All throughout 2018, we reported on the record low unemployment rates, which resulted in massive hiring challenges for employers across the nation. While artificial intelligence (AI) and automation have made recruiters lives easier, it still doesn’t make up for the fact that getting a job these days is still tough for many jobseekers.
Most of us spend 40 or more hours each week at work. In the Knowledge Economy, with its digital nature, our work and daily lives tend to converge. It’s a yin and yang scenario, one most employees appreciate in order to make work/life balance manifest.
Intuition—a mental “shortcut”—is the result of two hardwired processes (pattern recognition and emotional tagging), which frequently lead to cognitive errors. As a result of “going with your gut,” even the best, most experienced business leaders can make poor judgment calls about individuals.
Over the last few posts, we’ve chatted with Emily He, Senior Vice President of Oracle’s Human Capital Management Cloud Business Group.
In part one, we introduced the idea of using predictive analytics in recruiting. Let’s take a look at some of the ways to do exactly that.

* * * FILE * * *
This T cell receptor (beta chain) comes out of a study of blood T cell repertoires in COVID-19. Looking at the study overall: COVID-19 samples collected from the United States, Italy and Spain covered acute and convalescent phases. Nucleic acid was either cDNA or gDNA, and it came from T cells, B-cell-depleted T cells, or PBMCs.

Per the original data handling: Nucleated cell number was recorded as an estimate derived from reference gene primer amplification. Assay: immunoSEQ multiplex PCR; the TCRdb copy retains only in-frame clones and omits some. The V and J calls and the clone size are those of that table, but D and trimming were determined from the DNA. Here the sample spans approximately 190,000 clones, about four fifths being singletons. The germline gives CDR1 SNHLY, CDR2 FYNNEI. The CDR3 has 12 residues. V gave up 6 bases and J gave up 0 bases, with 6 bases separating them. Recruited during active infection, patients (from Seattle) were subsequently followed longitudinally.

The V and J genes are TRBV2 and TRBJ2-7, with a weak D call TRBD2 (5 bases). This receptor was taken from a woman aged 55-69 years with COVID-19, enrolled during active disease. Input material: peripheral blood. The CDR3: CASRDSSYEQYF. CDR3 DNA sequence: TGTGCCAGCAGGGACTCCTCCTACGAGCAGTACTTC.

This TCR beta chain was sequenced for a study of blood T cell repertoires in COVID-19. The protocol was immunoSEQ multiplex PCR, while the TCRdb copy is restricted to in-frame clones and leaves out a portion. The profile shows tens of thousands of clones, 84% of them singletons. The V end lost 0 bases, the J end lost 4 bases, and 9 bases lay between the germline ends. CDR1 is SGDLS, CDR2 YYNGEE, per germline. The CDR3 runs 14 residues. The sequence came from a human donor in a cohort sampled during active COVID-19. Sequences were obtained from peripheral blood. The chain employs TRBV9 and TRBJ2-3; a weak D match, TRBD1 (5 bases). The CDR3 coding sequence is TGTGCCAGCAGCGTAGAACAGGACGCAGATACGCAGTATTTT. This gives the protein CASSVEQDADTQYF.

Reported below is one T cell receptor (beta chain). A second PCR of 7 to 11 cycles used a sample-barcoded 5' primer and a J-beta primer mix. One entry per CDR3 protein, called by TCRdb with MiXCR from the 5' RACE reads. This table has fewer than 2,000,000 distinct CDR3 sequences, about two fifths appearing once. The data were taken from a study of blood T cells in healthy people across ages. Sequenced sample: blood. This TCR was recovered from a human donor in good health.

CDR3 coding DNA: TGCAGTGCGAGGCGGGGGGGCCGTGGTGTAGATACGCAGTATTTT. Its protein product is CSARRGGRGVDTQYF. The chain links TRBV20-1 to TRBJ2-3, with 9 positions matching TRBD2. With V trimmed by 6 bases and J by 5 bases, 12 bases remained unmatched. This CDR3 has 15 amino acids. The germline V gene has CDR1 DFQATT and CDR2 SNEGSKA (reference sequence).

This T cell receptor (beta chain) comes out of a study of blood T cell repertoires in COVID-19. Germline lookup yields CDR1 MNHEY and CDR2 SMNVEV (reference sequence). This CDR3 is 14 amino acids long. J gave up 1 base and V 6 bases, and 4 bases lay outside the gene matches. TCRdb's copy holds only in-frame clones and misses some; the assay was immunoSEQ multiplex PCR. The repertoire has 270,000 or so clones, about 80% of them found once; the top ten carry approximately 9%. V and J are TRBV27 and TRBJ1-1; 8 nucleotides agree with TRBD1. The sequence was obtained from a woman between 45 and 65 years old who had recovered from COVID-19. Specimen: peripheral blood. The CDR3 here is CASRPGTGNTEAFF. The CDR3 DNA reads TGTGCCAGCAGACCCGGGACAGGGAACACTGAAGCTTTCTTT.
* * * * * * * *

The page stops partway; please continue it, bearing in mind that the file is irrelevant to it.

Wouldn’t it be nice to have some way to assess the likelihood that a given candidate will stay with the organization long term—or to have at least a way to predict which candidate is more likely to succeed in your organization if more than one seems qualified for a given role?
A new report highlights critical factors affecting the future of work, while demonstrating how an improved workplace experience leads to better employee engagement and company performance.
A recent survey finds that although employers believe there should be pay equality in the United States, women often remain skeptical about their own careers.
New research finds employees and hiring managers have different views when it comes job hopping.
Data shows employees’ confidence in business conditions reached a seven-year high in 4Q 2017, as well as an increase in the percentage of employees looking for positions outside their organization.